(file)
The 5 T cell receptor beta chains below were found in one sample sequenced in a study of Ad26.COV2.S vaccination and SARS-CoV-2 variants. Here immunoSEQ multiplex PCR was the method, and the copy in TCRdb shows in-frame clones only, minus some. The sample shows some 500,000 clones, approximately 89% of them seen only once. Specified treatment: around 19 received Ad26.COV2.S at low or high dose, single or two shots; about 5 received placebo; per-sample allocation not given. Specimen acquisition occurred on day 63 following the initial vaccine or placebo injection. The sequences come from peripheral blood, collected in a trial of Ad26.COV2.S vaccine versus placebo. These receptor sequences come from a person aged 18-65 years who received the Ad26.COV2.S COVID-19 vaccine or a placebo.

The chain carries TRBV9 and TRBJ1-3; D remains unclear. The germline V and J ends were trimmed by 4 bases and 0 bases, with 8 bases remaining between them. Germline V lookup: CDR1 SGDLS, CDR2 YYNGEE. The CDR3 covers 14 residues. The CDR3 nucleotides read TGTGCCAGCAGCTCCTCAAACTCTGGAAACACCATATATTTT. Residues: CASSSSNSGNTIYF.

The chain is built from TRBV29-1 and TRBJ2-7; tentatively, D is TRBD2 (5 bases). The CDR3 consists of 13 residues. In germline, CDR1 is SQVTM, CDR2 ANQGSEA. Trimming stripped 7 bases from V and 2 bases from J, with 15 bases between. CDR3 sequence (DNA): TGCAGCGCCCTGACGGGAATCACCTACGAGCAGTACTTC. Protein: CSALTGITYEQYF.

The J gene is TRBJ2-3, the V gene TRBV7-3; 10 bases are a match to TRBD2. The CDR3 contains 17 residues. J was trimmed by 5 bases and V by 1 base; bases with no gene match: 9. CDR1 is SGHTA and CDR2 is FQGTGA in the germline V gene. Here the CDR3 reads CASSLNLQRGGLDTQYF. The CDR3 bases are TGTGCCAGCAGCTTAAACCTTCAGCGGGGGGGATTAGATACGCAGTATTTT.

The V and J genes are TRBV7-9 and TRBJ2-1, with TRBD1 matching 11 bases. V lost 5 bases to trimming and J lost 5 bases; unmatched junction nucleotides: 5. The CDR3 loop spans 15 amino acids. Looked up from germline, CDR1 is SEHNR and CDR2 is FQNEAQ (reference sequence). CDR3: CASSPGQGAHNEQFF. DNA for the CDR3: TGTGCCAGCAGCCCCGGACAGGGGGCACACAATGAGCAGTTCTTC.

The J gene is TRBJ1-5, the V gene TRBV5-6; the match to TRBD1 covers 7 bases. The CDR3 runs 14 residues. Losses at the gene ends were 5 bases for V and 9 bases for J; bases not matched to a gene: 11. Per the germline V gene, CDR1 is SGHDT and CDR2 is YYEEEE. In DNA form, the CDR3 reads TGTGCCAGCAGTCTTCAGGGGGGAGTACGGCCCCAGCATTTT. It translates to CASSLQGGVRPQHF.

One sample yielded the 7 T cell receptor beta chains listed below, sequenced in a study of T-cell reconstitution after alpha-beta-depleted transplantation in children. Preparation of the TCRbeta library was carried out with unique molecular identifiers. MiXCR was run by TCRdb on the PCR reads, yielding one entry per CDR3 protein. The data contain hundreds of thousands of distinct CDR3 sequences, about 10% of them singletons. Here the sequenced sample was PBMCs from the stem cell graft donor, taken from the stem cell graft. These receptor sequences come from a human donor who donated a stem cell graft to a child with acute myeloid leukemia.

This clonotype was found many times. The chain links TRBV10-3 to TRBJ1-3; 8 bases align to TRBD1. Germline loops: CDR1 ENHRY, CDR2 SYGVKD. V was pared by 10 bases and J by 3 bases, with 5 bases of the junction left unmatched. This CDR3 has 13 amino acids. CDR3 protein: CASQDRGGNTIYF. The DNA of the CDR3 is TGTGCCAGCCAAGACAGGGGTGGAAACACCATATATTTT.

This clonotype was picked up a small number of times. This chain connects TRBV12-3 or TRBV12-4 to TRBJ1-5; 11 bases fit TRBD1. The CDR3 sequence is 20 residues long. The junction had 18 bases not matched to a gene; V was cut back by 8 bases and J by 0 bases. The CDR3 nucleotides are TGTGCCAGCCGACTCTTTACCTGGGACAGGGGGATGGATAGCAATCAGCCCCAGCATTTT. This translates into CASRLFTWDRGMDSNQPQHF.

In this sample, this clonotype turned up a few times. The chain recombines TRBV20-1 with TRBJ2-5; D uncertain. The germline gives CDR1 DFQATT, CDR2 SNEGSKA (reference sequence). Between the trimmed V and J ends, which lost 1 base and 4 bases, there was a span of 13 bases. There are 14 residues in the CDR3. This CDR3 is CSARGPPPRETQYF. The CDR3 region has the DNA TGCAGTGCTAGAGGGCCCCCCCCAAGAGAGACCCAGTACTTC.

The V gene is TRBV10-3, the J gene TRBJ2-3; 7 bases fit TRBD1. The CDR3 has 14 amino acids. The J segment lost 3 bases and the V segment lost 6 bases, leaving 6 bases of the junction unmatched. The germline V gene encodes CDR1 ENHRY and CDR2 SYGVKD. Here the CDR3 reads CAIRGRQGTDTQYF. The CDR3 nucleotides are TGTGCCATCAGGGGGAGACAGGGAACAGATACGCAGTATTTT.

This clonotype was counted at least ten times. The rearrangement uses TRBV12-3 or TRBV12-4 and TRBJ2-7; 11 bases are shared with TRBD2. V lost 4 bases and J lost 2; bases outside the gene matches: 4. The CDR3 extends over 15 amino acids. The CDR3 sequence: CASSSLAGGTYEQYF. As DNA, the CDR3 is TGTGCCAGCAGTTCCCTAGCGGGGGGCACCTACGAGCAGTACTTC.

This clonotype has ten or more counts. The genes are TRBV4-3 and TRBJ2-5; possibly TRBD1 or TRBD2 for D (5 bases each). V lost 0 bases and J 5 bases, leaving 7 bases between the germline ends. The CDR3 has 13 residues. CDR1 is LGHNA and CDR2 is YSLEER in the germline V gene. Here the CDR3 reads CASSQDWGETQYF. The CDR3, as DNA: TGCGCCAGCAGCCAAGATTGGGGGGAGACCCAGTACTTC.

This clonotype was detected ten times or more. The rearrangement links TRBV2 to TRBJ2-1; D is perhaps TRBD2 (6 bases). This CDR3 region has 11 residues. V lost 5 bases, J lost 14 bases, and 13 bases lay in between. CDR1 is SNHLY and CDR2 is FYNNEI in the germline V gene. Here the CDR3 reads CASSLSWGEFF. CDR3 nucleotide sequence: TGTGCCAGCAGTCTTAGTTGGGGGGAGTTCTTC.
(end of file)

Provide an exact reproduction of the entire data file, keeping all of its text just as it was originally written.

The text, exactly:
The 5 T cell receptor beta chains below were found in one sample sequenced in a study of Ad26.COV2.S vaccination and SARS-CoV-2 variants. Here immunoSEQ multiplex PCR was the method, and the copy in TCRdb shows in-frame clones only, minus some. The sample shows some 500,000 clones, approximately 89% of them seen only once. Specified treatment: around 19 received Ad26.COV2.S at low or high dose, single or two shots; about 5 received placebo; per-sample allocation not given. Specimen acquisition occurred on day 63 following the initial vaccine or placebo injection. The sequences come from peripheral blood, collected in a trial of Ad26.COV2.S vaccine versus placebo. These receptor sequences come from a person aged 18-65 years who received the Ad26.COV2.S COVID-19 vaccine or a placebo.

The chain carries TRBV9 and TRBJ1-3; D remains unclear. The germline V and J ends were trimmed by 4 bases and 0 bases, with 8 bases remaining between them. Germline V lookup: CDR1 SGDLS, CDR2 YYNGEE. The CDR3 covers 14 residues. The CDR3 nucleotides read TGTGCCAGCAGCTCCTCAAACTCTGGAAACACCATATATTTT. Residues: CASSSSNSGNTIYF.

The chain is built from TRBV29-1 and TRBJ2-7; tentatively, D is TRBD2 (5 bases). The CDR3 consists of 13 residues. In germline, CDR1 is SQVTM, CDR2 ANQGSEA. Trimming stripped 7 bases from V and 2 bases from J, with 15 bases between. CDR3 sequence (DNA): TGCAGCGCCCTGACGGGAATCACCTACGAGCAGTACTTC. Protein: CSALTGITYEQYF.

The J gene is TRBJ2-3, the V gene TRBV7-3; 10 bases are a match to TRBD2. The CDR3 contains 17 residues. J was trimmed by 5 bases and V by 1 base; bases with no gene match: 9. CDR1 is SGHTA and CDR2 is FQGTGA in the germline V gene. Here the CDR3 reads CASSLNLQRGGLDTQYF. The CDR3 bases are TGTGCCAGCAGCTTAAACCTTCAGCGGGGGGGATTAGATACGCAGTATTTT.

The V and J genes are TRBV7-9 and TRBJ2-1, with TRBD1 matching 11 bases. V lost 5 bases to trimming and J lost 5 bases; unmatched junction nucleotides: 5. The CDR3 loop spans 15 amino acids. Looked up from germline, CDR1 is SEHNR and CDR2 is FQNEAQ (reference sequence). CDR3: CASSPGQGAHNEQFF. DNA for the CDR3: TGTGCCAGCAGCCCCGGACAGGGGGCACACAATGAGCAGTTCTTC.

The J gene is TRBJ1-5, the V gene TRBV5-6; the match to TRBD1 covers 7 bases. The CDR3 runs 14 residues. Losses at the gene ends were 5 bases for V and 9 bases for J; bases not matched to a gene: 11. Per the germline V gene, CDR1 is SGHDT and CDR2 is YYEEEE. In DNA form, the CDR3 reads TGTGCCAGCAGTCTTCAGGGGGGAGTACGGCCCCAGCATTTT. It translates to CASSLQGGVRPQHF.

One sample yielded the 7 T cell receptor beta chains listed below, sequenced in a study of T-cell reconstitution after alpha-beta-depleted transplantation in children. Preparation of the TCRbeta library was carried out with unique molecular identifiers. MiXCR was run by TCRdb on the PCR reads, yielding one entry per CDR3 protein. The data contain hundreds of thousands of distinct CDR3 sequences, about 10% of them singletons. Here the sequenced sample was PBMCs from the stem cell graft donor, taken from the stem cell graft. These receptor sequences come from a human donor who donated a stem cell graft to a child with acute myeloid leukemia.

This clonotype was found many times. The chain links TRBV10-3 to TRBJ1-3; 8 bases align to TRBD1. Germline loops: CDR1 ENHRY, CDR2 SYGVKD. V was pared by 10 bases and J by 3 bases, with 5 bases of the junction left unmatched. This CDR3 has 13 amino acids. CDR3 protein: CASQDRGGNTIYF. The DNA of the CDR3 is TGTGCCAGCCAAGACAGGGGTGGAAACACCATATATTTT.

This clonotype was picked up a small number of times. This chain connects TRBV12-3 or TRBV12-4 to TRBJ1-5; 11 bases fit TRBD1. The CDR3 sequence is 20 residues long. The junction had 18 bases not matched to a gene; V was cut back by 8 bases and J by 0 bases. The CDR3 nucleotides are TGTGCCAGCCGACTCTTTACCTGGGACAGGGGGATGGATAGCAATCAGCCCCAGCATTTT. This translates into CASRLFTWDRGMDSNQPQHF.

In this sample, this clonotype turned up a few times. The chain recombines TRBV20-1 with TRBJ2-5; D uncertain. The germline gives CDR1 DFQATT, CDR2 SNEGSKA (reference sequence). Between the trimmed V and J ends, which lost 1 base and 4 bases, there was a span of 13 bases. There are 14 residues in the CDR3. This CDR3 is CSARGPPPRETQYF. The CDR3 region has the DNA TGCAGTGCTAGAGGGCCCCCCCCAAGAGAGACCCAGTACTTC.

The V gene is TRBV10-3, the J gene TRBJ2-3; 7 bases fit TRBD1. The CDR3 has 14 amino acids. The J segment lost 3 bases and the V segment lost 6 bases, leaving 6 bases of the junction unmatched. The germline V gene encodes CDR1 ENHRY and CDR2 SYGVKD. Here the CDR3 reads CAIRGRQGTDTQYF. The CDR3 nucleotides are TGTGCCATCAGGGGGAGACAGGGAACAGATACGCAGTATTTT.

This clonotype was counted at least ten times. The rearrangement uses TRBV12-3 or TRBV12-4 and TRBJ2-7; 11 bases are shared with TRBD2. V lost 4 bases and J lost 2; bases outside the gene matches: 4. The CDR3 extends over 15 amino acids. The CDR3 sequence: CASSSLAGGTYEQYF. As DNA, the CDR3 is TGTGCCAGCAGTTCCCTAGCGGGGGGCACCTACGAGCAGTACTTC.

This clonotype has ten or more counts. The genes are TRBV4-3 and TRBJ2-5; possibly TRBD1 or TRBD2 for D (5 bases each). V lost 0 bases and J 5 bases, leaving 7 bases between the germline ends. The CDR3 has 13 residues. CDR1 is LGHNA and CDR2 is YSLEER in the germline V gene. Here the CDR3 reads CASSQDWGETQYF. The CDR3, as DNA: TGCGCCAGCAGCCAAGATTGGGGGGAGACCCAGTACTTC.

This clonotype was detected ten times or more. The rearrangement links TRBV2 to TRBJ2-1; D is perhaps TRBD2 (6 bases). This CDR3 region has 11 residues. V lost 5 bases, J lost 14 bases, and 13 bases lay in between. CDR1 is SNHLY and CDR2 is FYNNEI in the germline V gene. Here the CDR3 reads CASSLSWGEFF. CDR3 nucleotide sequence: TGTGCCAGCAGTCTTAGTTGGGGGGAGTTCTTC.